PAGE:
Using the Toobeez, students are going to construct a mountain plot line to represent the story events in The Wizard of Oz.
Time: 1 minute
Time: 40 – 50 minutes
Instruction: Whole class
1. Circle up the group.
Ask students about some recent favorite books they have read and why they liked the stories. Ask students, “What makes a good story?” Steer students toward the topic of plot and that good conflicts make stories interesting. Remind students that stories without conflict do not maintain a reader’s interest.
2. Review these terms with the group before beginning the activity.
* The plot is made up of the series of events that take place in a story.
* The exposition is the beginning of the story and introduces the setting, main characters and conflict.
* The conflict is the problem or obstacle the main character(s) must overcome.
* Rising action includes all the events that lead up to the climax.
* The climax is the turning point of the story and has the most action.
* Falling action includes the events following the climax.
* The resolution is when the problem is solved in the story.
3. As a class, students are going to “build” the plot of a well-known story, The Wizard of Oz by L. Frank Baum. You could also use a recent class read-aloud, a picture book or other popular story.
4. Read aloud the following Activity Challenge Box to the group.
Challenge: Using the Toobeez, students are going to construct a mountain plot line to represent the story events in The Wizard of Oz.
5. As elements of the story and plot (such as characters, setting, main events and so on) emerge from the conversation, students may take turns writing down parts of the story on pieces of large construction paper. Decisions will need to be made about what is important enough to become part of the plot line.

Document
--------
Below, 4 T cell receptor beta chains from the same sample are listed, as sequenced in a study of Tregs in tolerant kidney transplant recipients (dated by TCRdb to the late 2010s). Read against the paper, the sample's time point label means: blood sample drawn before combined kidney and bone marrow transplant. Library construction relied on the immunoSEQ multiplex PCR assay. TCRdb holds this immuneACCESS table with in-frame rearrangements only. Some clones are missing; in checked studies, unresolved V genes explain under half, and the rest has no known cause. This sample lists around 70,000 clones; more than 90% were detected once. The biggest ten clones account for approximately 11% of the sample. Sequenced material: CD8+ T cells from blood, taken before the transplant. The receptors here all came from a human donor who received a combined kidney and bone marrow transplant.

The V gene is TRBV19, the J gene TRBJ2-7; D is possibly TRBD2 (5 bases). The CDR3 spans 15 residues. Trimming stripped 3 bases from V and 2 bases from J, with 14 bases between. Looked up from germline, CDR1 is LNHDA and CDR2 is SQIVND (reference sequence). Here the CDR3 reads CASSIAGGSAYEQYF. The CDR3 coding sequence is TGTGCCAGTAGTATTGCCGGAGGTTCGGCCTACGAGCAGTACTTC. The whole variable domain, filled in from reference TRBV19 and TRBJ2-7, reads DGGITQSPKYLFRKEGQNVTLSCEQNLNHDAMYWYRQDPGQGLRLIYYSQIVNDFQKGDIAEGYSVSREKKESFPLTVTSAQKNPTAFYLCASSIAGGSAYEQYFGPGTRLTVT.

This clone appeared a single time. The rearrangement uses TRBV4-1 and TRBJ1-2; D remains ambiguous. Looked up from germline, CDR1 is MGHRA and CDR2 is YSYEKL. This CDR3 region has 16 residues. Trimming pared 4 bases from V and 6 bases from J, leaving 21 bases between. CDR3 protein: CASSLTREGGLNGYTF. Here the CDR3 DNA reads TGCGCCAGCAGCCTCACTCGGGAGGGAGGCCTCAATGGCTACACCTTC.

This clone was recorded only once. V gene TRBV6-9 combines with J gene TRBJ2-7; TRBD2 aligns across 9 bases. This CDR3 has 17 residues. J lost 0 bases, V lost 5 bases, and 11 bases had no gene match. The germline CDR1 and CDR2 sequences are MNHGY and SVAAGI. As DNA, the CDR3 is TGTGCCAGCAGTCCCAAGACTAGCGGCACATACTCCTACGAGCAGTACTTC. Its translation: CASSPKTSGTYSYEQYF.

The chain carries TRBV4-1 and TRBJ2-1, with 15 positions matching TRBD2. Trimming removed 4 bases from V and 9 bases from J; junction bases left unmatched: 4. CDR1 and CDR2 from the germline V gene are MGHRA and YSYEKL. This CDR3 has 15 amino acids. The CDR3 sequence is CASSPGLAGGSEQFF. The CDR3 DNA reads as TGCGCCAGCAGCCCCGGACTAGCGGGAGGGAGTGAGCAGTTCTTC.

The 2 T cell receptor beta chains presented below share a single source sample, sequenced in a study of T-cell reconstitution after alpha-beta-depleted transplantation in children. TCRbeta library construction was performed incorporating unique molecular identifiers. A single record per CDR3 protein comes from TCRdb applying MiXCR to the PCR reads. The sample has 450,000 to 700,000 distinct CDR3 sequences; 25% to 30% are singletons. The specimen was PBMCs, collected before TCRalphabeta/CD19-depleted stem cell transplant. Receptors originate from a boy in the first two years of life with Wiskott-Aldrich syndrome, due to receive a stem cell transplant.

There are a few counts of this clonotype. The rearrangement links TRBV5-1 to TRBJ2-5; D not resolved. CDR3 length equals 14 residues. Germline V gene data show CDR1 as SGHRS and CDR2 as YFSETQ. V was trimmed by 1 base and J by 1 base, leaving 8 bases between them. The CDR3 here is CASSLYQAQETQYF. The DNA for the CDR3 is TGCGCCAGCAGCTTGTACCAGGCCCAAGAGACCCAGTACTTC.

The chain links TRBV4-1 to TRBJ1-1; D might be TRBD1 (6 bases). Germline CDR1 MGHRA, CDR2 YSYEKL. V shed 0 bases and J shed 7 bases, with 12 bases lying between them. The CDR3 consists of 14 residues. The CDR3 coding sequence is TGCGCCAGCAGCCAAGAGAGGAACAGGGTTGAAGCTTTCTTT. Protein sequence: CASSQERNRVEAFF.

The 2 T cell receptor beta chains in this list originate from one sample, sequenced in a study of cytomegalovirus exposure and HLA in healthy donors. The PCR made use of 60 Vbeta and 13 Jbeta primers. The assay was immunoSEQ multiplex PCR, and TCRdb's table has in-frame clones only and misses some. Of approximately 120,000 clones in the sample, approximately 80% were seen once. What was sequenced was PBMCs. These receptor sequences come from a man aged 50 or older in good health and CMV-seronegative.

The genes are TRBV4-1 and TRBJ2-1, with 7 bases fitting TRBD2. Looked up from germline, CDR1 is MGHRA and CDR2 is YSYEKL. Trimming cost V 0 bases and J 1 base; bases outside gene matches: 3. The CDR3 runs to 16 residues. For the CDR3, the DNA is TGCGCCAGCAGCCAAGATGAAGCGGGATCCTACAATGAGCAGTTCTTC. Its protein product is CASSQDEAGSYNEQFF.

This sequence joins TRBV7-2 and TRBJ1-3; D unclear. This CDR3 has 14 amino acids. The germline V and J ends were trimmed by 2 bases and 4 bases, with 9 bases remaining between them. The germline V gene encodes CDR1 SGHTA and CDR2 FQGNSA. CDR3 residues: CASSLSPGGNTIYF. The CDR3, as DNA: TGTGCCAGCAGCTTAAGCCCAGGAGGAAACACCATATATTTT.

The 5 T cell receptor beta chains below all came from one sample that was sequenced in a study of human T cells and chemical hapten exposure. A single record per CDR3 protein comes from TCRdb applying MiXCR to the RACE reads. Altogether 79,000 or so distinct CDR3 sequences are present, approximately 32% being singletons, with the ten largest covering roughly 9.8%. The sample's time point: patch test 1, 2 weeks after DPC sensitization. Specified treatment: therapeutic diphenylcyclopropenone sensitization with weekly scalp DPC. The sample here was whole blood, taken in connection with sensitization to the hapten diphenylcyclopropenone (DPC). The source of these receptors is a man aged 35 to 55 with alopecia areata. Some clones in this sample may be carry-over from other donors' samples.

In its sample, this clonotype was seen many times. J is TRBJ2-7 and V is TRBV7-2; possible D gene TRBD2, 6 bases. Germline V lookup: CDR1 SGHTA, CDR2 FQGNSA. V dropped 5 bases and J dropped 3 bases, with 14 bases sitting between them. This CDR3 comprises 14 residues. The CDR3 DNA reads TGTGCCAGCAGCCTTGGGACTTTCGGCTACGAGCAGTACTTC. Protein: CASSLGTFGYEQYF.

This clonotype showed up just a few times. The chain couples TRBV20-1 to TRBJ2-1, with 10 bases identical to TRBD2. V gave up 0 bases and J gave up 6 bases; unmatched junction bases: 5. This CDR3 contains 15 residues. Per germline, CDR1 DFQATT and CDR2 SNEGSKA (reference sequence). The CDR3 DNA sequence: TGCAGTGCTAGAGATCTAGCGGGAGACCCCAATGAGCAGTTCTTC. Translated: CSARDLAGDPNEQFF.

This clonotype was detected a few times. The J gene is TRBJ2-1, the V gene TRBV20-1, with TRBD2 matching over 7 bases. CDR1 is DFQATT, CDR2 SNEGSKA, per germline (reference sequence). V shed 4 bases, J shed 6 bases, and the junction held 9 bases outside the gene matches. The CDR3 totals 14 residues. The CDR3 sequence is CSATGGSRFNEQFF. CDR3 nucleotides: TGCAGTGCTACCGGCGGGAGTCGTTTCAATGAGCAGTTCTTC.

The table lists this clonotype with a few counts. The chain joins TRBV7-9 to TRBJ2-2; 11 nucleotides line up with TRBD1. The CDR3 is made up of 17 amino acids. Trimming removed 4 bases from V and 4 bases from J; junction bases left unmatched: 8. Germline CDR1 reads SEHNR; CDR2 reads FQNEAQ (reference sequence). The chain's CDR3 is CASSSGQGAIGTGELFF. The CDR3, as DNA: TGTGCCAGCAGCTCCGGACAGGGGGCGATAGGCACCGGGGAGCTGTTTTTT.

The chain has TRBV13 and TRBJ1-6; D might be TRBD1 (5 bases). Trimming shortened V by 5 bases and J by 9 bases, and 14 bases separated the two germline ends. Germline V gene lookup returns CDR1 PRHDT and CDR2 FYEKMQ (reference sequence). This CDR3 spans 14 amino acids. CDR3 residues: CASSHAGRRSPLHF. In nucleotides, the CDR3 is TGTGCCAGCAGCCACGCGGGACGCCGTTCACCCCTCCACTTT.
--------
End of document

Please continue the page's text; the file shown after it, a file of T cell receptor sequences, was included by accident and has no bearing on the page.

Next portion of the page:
6. Have students construct the Toobeez mountain plot line. On each section, students should display the construction paper story elements. You can do this as you go or after you have completed reviewing the story. See below for the plot line shape and refer to pictures.
7. *You may adjust the number of main events if needed, but try not to have more than five (for stability of the Toobeez mountain).
8. Once assembled, have students review the elements of a plot and discuss how this represents a mountain.
9. After the activity, move to the “Activity Discussion and Processing” section of the activity.
To close the lesson, end with a group discussion about what was learned during the activity. Circle up the group, and work through the following questions. If possible, record the group’s responses on flip chart paper so all comments are displayed.
Here are available Training Options!
1. As a writing lesson.
When writing a story, students are often quick to begin drafting before they have thoroughly developed a plot. This tends to lead to stories that end in “and then I woke up.” To avoid this problem, use this lesson at the beginning of the year to emphasize the importance of plot so students can develop rewarding plots all year.
2. Tie to summaries.
This lesson can help reinforce the idea of summaries as well. If students turned this visual plot line into a paragraph or two, they would have a good summary of the story.
To reinforce this concept during the following days or weeks, have small groups of students read picture books and then the groups can take turns to construct plot lines for the books they have read together. Have students display the title and leave the picture book and its plot line up for a few days for students to review.